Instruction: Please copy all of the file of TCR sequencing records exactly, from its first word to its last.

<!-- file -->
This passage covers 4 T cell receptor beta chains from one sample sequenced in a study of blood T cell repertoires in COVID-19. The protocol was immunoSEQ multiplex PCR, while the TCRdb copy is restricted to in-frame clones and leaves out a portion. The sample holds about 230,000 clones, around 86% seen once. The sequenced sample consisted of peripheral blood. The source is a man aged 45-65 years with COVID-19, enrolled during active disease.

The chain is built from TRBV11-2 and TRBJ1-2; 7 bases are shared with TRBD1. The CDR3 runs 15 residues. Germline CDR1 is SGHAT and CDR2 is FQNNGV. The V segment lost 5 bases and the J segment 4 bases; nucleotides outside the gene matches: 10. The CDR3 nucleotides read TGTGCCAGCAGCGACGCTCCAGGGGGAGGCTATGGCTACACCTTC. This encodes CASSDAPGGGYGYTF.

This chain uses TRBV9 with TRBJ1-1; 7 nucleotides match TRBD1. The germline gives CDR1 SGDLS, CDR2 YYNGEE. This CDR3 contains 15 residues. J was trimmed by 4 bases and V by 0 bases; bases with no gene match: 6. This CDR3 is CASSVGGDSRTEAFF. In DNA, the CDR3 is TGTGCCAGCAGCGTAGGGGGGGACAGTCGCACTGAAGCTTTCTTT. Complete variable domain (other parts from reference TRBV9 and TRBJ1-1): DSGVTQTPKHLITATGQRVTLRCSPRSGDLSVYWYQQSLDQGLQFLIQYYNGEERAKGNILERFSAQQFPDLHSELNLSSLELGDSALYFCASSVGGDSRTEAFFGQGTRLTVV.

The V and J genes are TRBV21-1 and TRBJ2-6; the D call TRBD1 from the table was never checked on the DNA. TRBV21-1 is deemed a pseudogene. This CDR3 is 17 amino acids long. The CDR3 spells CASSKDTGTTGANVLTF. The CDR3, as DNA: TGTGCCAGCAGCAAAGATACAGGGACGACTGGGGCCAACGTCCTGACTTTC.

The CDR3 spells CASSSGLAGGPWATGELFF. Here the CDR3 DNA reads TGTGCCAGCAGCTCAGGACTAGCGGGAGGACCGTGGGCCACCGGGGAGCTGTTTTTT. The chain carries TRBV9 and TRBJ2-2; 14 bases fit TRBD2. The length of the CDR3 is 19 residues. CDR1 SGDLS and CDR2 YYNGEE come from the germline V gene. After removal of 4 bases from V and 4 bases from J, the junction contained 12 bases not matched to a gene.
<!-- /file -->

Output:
This passage covers 4 T cell receptor beta chains from one sample sequenced in a study of blood T cell repertoires in COVID-19. The protocol was immunoSEQ multiplex PCR, while the TCRdb copy is restricted to in-frame clones and leaves out a portion. The sample holds about 230,000 clones, around 86% seen once. The sequenced sample consisted of peripheral blood. The source is a man aged 45-65 years with COVID-19, enrolled during active disease.

The chain is built from TRBV11-2 and TRBJ1-2; 7 bases are shared with TRBD1. The CDR3 runs 15 residues. Germline CDR1 is SGHAT and CDR2 is FQNNGV. The V segment lost 5 bases and the J segment 4 bases; nucleotides outside the gene matches: 10. The CDR3 nucleotides read TGTGCCAGCAGCGACGCTCCAGGGGGAGGCTATGGCTACACCTTC. This encodes CASSDAPGGGYGYTF.

This chain uses TRBV9 with TRBJ1-1; 7 nucleotides match TRBD1. The germline gives CDR1 SGDLS, CDR2 YYNGEE. This CDR3 contains 15 residues. J was trimmed by 4 bases and V by 0 bases; bases with no gene match: 6. This CDR3 is CASSVGGDSRTEAFF. In DNA, the CDR3 is TGTGCCAGCAGCGTAGGGGGGGACAGTCGCACTGAAGCTTTCTTT. Complete variable domain (other parts from reference TRBV9 and TRBJ1-1): DSGVTQTPKHLITATGQRVTLRCSPRSGDLSVYWYQQSLDQGLQFLIQYYNGEERAKGNILERFSAQQFPDLHSELNLSSLELGDSALYFCASSVGGDSRTEAFFGQGTRLTVV.

The V and J genes are TRBV21-1 and TRBJ2-6; the D call TRBD1 from the table was never checked on the DNA. TRBV21-1 is deemed a pseudogene. This CDR3 is 17 amino acids long. The CDR3 spells CASSKDTGTTGANVLTF. The CDR3, as DNA: TGTGCCAGCAGCAAAGATACAGGGACGACTGGGGCCAACGTCCTGACTTTC.

The CDR3 spells CASSSGLAGGPWATGELFF. Here the CDR3 DNA reads TGTGCCAGCAGCTCAGGACTAGCGGGAGGACCGTGGGCCACCGGGGAGCTGTTTTTT. The chain carries TRBV9 and TRBJ2-2; 14 bases fit TRBD2. The length of the CDR3 is 19 residues. CDR1 SGDLS and CDR2 YYNGEE come from the germline V gene. After removal of 4 bases from V and 4 bases from J, the junction contained 12 bases not matched to a gene.